Case 1. Assume you are opening a Bed Bath & Beyond store. To finance the business, you need a $500,000 loan, and your banker requires a set of forecasted financial statements. Assume you are preparing the statements and must make some decisions about how to do the accounting for the business. Answer the following questions (refer back to Chapter 5 if necessary):
1. Which type of inventory system will you use? Give your reason. (p. 255) Inventory Systems: Perpetual and Periodic
There are two main types of inventory accounting systems:
• Periodic system
• Perpetual system
2. Show how to compute net purchases and net sales. How will you treat the cost of transportation-in? ...view middle of the document...
• A sales discount: If the customer pays within the discount period—under terms such as 2/10, n/30—Austin Sound collects the discounted amount.
• Freight out: Austin Sound may have to pay delivery expense to transport the goods to the buyer.
Let’s begin with a cash sale.
Sales of retailers, such as Austin Sound, grocery stores, and Old Navy, are often for cash. Suppose Austin Sound made a $3,000 cash sale and issued the sales invoice in Exhibit 5-5.
EXHIBIT 5-5 Sales Invoice
Cash sales of $3,000 are recorded by debiting Cash and crediting Sales Revenue as follows:
Austin Sound sold goods and, therefore, must decrease the Inventory balance. Suppose these goods cost Austin $1,900. A second journal entry is needed to transfer the $1,900 cost of the goods from the Inventory account to Cost of Goods Sold, as follows:
The Cost of Goods Sold account keeps a current balance throughout the period. In this example, cost of goods sold is not $3,000, because that’s the selling price of the goods. Cost of goods sold is always based on the entity’s cost, not the selling price.
After posting, the Cost of Goods Sold account holds the cost of the inventory sold ($1,900 in this case):
The computer automatically records the cost of goods sold entry. The cashier scans the bar code on the product and the computer performs this task.
Sale on Account
Most sales in the United States are made on account (on credit). A $5,000 sale on account is recorded as follows:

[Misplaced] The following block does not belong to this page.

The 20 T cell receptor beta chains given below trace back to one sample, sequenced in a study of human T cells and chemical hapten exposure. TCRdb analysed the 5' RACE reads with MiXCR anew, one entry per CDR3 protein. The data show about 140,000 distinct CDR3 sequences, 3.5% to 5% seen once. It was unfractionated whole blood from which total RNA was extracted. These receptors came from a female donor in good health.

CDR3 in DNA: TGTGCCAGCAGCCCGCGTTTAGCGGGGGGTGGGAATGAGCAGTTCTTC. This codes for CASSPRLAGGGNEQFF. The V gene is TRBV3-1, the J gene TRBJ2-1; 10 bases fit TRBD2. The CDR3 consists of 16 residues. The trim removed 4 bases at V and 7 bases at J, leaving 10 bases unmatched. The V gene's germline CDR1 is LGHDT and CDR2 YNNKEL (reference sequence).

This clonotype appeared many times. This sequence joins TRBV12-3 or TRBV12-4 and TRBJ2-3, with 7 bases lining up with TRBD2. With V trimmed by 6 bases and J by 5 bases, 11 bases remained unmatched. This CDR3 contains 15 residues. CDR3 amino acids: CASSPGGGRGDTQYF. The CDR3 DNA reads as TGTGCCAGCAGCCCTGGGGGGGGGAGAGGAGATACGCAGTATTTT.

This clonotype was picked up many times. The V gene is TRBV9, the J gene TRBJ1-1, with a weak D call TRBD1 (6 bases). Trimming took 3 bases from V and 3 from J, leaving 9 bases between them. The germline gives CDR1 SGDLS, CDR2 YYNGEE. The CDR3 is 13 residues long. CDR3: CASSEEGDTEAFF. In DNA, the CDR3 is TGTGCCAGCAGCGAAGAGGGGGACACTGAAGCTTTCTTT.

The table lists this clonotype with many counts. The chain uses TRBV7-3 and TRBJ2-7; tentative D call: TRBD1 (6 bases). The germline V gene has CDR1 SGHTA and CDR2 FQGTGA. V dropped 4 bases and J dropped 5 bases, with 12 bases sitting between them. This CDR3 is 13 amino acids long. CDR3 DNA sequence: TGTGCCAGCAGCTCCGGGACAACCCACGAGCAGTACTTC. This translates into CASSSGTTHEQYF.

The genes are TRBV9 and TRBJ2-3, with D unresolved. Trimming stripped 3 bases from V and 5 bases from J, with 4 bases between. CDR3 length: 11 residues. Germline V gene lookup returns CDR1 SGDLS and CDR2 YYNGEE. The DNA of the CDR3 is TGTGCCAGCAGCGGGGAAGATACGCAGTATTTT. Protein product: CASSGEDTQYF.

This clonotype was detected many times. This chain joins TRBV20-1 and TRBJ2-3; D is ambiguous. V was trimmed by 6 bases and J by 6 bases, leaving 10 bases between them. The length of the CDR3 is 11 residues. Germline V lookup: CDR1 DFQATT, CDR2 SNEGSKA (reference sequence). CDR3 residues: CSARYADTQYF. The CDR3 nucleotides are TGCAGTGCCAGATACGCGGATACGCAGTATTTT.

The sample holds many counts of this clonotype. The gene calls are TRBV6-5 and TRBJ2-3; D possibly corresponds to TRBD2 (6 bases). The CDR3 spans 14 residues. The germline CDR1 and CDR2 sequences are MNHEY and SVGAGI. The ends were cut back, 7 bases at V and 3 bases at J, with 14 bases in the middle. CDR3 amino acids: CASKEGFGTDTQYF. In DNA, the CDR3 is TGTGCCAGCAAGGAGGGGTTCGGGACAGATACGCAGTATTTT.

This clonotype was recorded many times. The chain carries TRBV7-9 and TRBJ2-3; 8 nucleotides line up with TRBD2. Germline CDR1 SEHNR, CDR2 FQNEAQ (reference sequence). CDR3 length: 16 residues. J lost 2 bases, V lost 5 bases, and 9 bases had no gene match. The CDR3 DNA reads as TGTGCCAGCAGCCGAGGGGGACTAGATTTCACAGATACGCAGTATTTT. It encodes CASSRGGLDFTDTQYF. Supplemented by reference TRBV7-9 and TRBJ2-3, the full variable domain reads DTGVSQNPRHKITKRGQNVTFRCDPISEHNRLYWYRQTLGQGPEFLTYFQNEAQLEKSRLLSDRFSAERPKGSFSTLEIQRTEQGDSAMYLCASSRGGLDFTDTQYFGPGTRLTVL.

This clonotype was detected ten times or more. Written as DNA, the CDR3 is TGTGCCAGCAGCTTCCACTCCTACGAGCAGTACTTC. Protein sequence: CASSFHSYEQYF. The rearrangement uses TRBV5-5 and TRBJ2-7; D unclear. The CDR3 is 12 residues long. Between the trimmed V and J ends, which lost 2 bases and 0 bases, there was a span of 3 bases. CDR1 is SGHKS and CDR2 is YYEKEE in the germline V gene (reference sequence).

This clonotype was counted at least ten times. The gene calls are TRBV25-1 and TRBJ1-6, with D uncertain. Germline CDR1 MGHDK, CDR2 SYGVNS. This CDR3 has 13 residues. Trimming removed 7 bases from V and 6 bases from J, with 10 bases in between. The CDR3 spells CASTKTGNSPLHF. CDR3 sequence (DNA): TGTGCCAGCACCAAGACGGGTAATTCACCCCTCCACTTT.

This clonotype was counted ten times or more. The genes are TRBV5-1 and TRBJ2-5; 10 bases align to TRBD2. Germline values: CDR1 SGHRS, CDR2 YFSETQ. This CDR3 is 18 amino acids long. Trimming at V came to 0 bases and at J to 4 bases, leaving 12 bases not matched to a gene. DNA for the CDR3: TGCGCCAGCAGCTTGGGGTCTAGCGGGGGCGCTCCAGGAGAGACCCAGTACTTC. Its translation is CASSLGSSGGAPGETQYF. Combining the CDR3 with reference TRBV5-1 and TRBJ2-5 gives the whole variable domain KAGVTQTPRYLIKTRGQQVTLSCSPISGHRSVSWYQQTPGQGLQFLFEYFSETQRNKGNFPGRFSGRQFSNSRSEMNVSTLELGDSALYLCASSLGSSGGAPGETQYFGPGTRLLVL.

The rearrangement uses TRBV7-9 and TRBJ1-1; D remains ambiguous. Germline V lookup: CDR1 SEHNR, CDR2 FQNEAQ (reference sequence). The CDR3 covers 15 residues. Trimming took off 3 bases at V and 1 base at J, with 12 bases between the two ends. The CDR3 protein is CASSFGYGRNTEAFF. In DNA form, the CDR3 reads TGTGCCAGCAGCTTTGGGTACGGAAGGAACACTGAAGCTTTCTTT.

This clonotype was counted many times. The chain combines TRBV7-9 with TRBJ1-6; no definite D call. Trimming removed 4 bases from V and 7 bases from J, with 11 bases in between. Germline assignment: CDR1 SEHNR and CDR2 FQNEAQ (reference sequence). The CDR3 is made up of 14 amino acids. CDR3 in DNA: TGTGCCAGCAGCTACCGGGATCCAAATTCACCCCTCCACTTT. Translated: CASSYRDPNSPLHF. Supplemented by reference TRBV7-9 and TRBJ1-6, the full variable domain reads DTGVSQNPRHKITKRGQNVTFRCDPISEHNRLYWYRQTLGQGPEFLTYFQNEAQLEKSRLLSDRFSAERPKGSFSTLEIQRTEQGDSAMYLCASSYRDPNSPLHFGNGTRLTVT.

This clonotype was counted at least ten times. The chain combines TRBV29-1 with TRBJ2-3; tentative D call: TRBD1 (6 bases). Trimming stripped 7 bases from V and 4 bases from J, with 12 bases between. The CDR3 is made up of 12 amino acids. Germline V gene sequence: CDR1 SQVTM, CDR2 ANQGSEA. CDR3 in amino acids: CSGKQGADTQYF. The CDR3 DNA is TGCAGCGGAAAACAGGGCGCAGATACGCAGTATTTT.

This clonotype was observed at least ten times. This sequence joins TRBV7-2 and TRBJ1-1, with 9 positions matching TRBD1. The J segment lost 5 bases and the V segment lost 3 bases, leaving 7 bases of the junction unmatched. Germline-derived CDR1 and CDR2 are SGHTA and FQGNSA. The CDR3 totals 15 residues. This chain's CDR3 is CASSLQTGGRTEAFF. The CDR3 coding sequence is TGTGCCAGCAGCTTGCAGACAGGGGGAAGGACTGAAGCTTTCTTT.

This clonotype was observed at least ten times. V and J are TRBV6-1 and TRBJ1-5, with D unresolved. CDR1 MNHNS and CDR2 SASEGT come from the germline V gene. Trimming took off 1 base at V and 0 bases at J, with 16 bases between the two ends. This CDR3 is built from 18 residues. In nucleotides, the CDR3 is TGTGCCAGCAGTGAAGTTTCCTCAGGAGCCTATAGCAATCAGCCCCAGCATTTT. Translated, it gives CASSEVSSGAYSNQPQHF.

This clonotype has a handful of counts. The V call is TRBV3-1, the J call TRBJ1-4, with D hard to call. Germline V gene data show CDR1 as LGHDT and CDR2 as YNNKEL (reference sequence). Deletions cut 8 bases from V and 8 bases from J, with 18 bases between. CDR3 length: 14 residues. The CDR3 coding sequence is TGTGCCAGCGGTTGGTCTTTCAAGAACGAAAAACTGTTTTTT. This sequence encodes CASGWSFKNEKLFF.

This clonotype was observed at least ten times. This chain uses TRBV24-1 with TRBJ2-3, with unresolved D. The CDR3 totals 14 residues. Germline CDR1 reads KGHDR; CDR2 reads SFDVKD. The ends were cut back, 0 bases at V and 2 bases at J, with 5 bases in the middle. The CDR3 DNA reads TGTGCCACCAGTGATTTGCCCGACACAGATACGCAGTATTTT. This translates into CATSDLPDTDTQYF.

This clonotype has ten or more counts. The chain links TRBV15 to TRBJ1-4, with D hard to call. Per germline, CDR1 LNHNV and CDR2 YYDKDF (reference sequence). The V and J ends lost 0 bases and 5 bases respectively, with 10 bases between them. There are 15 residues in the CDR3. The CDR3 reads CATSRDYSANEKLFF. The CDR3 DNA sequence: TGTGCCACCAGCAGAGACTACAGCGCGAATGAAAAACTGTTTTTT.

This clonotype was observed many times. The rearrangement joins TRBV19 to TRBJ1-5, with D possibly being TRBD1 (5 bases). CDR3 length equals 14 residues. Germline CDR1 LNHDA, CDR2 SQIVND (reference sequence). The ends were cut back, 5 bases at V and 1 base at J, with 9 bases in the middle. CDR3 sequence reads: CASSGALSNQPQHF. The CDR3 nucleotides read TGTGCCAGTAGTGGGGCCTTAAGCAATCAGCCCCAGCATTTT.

These goods cost the seller $2,900, so the related cost of goods sold entry is:
When the cash comes in, the seller records the cash receipt on account as follows:
Sales Discounts and Sales Returns and Allowances
In Class Tip
•These contra-revenue accounts must always be recorded as a debit.
We saw that purchase returns and allowances and purchase discounts decrease the cost of inventory purchases. In the same way, sales returns and allowances and sales discounts decrease the net amount of revenue earned on sales. Sales Returns and Allowances and Sales Discounts are contra accounts to Sales Revenue.
Sales Revenue −Sales Returns and Allowances −Sales Discounts = Net Sales Revenue1
Companies maintain separate accounts for Sales Discounts and Sales Returns and Allowances. Now let’s examine a sequence of JDC sale transactions. Assume JDC is selling to Austin Sound Center.
On July 7, JDC sells stereo components for $7,200 on credit terms of 2/10, n/30. These goods cost JDC $4,700. JDC’s entries to record this credit sale and the related cost of goods sold are:
1Often abbreviated as Net sales.
Assume that the buyer returns $600 of the goods. JDC, the seller, records the sales return as follows:
Accounts Receivable decreases because JDC will not collect cash for the returned goods.
JDC receives the returned merchandise and updates its inventory records. JDC must also decrease Cost of Goods Sold as follows (the returned goods cost JDC $400):...